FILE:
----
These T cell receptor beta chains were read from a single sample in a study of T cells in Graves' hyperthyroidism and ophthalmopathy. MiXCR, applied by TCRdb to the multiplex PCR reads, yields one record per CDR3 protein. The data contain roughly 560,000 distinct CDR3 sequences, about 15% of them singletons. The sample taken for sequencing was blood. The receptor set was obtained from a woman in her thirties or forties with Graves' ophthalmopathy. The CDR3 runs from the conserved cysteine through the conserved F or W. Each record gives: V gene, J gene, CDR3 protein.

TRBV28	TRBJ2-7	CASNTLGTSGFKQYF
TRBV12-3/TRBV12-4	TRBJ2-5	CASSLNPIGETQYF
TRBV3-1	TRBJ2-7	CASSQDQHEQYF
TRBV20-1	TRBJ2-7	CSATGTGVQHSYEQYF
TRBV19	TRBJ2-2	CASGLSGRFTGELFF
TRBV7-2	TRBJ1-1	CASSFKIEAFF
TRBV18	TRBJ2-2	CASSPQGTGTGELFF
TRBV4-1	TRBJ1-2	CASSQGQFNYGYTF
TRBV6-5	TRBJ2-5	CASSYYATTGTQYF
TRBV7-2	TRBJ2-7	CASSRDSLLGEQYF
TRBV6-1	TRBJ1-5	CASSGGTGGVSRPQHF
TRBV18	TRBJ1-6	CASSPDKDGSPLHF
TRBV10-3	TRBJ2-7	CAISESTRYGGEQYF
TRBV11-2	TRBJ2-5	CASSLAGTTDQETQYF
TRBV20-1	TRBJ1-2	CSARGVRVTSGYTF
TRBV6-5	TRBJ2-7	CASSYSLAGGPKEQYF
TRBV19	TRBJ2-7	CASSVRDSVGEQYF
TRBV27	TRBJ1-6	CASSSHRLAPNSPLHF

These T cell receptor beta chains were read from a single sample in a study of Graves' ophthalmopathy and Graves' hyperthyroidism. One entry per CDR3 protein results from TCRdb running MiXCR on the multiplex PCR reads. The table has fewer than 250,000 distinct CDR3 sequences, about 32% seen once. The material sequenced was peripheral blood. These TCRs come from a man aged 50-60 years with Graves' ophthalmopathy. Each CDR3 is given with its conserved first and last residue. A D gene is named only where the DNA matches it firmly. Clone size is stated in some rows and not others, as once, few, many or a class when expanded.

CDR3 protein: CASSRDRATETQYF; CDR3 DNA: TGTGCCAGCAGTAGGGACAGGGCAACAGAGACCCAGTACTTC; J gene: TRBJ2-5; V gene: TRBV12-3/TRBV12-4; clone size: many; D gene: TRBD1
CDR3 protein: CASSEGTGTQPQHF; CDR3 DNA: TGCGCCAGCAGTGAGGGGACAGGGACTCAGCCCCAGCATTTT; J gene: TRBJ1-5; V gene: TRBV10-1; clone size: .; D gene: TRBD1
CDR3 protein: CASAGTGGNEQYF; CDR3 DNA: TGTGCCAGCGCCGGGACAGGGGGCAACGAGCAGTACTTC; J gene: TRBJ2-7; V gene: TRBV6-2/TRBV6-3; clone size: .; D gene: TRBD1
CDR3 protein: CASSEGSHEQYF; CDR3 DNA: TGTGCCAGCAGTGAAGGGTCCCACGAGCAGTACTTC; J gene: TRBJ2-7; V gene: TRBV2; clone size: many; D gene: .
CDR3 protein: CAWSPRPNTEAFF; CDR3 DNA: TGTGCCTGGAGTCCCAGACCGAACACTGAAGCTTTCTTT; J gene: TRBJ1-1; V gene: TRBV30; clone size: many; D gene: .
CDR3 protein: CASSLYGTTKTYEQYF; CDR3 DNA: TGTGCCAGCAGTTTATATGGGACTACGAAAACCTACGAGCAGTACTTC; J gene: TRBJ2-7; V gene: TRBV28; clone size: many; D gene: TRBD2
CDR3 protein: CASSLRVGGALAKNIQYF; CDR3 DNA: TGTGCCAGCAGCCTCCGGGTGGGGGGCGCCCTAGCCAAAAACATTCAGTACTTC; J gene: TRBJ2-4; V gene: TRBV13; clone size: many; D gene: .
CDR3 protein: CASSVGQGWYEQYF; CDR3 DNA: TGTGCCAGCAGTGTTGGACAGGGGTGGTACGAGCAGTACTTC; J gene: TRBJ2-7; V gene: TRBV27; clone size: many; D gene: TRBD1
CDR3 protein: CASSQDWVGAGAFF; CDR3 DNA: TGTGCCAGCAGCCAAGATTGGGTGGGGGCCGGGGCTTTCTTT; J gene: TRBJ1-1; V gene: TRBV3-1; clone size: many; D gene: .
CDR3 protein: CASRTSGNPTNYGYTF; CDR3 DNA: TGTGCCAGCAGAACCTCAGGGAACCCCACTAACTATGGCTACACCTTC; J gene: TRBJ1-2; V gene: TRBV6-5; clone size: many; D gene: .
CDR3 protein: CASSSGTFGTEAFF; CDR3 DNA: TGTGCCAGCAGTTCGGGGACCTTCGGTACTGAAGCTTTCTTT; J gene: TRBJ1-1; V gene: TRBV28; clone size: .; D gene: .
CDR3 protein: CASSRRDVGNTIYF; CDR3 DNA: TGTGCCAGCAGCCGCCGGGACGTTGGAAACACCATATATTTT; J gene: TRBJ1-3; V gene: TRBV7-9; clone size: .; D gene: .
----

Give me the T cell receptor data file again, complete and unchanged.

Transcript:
These T cell receptor beta chains were read from a single sample in a study of T cells in Graves' hyperthyroidism and ophthalmopathy. MiXCR, applied by TCRdb to the multiplex PCR reads, yields one record per CDR3 protein. The data contain roughly 560,000 distinct CDR3 sequences, about 15% of them singletons. The sample taken for sequencing was blood. The receptor set was obtained from a woman in her thirties or forties with Graves' ophthalmopathy. The CDR3 runs from the conserved cysteine through the conserved F or W. Each record gives: V gene, J gene, CDR3 protein.

TRBV28	TRBJ2-7	CASNTLGTSGFKQYF
TRBV12-3/TRBV12-4	TRBJ2-5	CASSLNPIGETQYF
TRBV3-1	TRBJ2-7	CASSQDQHEQYF
TRBV20-1	TRBJ2-7	CSATGTGVQHSYEQYF
TRBV19	TRBJ2-2	CASGLSGRFTGELFF
TRBV7-2	TRBJ1-1	CASSFKIEAFF
TRBV18	TRBJ2-2	CASSPQGTGTGELFF
TRBV4-1	TRBJ1-2	CASSQGQFNYGYTF
TRBV6-5	TRBJ2-5	CASSYYATTGTQYF
TRBV7-2	TRBJ2-7	CASSRDSLLGEQYF
TRBV6-1	TRBJ1-5	CASSGGTGGVSRPQHF
TRBV18	TRBJ1-6	CASSPDKDGSPLHF
TRBV10-3	TRBJ2-7	CAISESTRYGGEQYF
TRBV11-2	TRBJ2-5	CASSLAGTTDQETQYF
TRBV20-1	TRBJ1-2	CSARGVRVTSGYTF
TRBV6-5	TRBJ2-7	CASSYSLAGGPKEQYF
TRBV19	TRBJ2-7	CASSVRDSVGEQYF
TRBV27	TRBJ1-6	CASSSHRLAPNSPLHF

These T cell receptor beta chains were read from a single sample in a study of Graves' ophthalmopathy and Graves' hyperthyroidism. One entry per CDR3 protein results from TCRdb running MiXCR on the multiplex PCR reads. The table has fewer than 250,000 distinct CDR3 sequences, about 32% seen once. The material sequenced was peripheral blood. These TCRs come from a man aged 50-60 years with Graves' ophthalmopathy. Each CDR3 is given with its conserved first and last residue. A D gene is named only where the DNA matches it firmly. Clone size is stated in some rows and not others, as once, few, many or a class when expanded.

CDR3 protein: CASSRDRATETQYF; CDR3 DNA: TGTGCCAGCAGTAGGGACAGGGCAACAGAGACCCAGTACTTC; J gene: TRBJ2-5; V gene: TRBV12-3/TRBV12-4; clone size: many; D gene: TRBD1
CDR3 protein: CASSEGTGTQPQHF; CDR3 DNA: TGCGCCAGCAGTGAGGGGACAGGGACTCAGCCCCAGCATTTT; J gene: TRBJ1-5; V gene: TRBV10-1; clone size: .; D gene: TRBD1
CDR3 protein: CASAGTGGNEQYF; CDR3 DNA: TGTGCCAGCGCCGGGACAGGGGGCAACGAGCAGTACTTC; J gene: TRBJ2-7; V gene: TRBV6-2/TRBV6-3; clone size: .; D gene: TRBD1
CDR3 protein: CASSEGSHEQYF; CDR3 DNA: TGTGCCAGCAGTGAAGGGTCCCACGAGCAGTACTTC; J gene: TRBJ2-7; V gene: TRBV2; clone size: many; D gene: .
CDR3 protein: CAWSPRPNTEAFF; CDR3 DNA: TGTGCCTGGAGTCCCAGACCGAACACTGAAGCTTTCTTT; J gene: TRBJ1-1; V gene: TRBV30; clone size: many; D gene: .
CDR3 protein: CASSLYGTTKTYEQYF; CDR3 DNA: TGTGCCAGCAGTTTATATGGGACTACGAAAACCTACGAGCAGTACTTC; J gene: TRBJ2-7; V gene: TRBV28; clone size: many; D gene: TRBD2
CDR3 protein: CASSLRVGGALAKNIQYF; CDR3 DNA: TGTGCCAGCAGCCTCCGGGTGGGGGGCGCCCTAGCCAAAAACATTCAGTACTTC; J gene: TRBJ2-4; V gene: TRBV13; clone size: many; D gene: .
CDR3 protein: CASSVGQGWYEQYF; CDR3 DNA: TGTGCCAGCAGTGTTGGACAGGGGTGGTACGAGCAGTACTTC; J gene: TRBJ2-7; V gene: TRBV27; clone size: many; D gene: TRBD1
CDR3 protein: CASSQDWVGAGAFF; CDR3 DNA: TGTGCCAGCAGCCAAGATTGGGTGGGGGCCGGGGCTTTCTTT; J gene: TRBJ1-1; V gene: TRBV3-1; clone size: many; D gene: .
CDR3 protein: CASRTSGNPTNYGYTF; CDR3 DNA: TGTGCCAGCAGAACCTCAGGGAACCCCACTAACTATGGCTACACCTTC; J gene: TRBJ1-2; V gene: TRBV6-5; clone size: many; D gene: .
CDR3 protein: CASSSGTFGTEAFF; CDR3 DNA: TGTGCCAGCAGTTCGGGGACCTTCGGTACTGAAGCTTTCTTT; J gene: TRBJ1-1; V gene: TRBV28; clone size: .; D gene: .
CDR3 protein: CASSRRDVGNTIYF; CDR3 DNA: TGTGCCAGCAGCCGCCGGGACGTTGGAAACACCATATATTTT; J gene: TRBJ1-3; V gene: TRBV7-9; clone size: .; D gene: .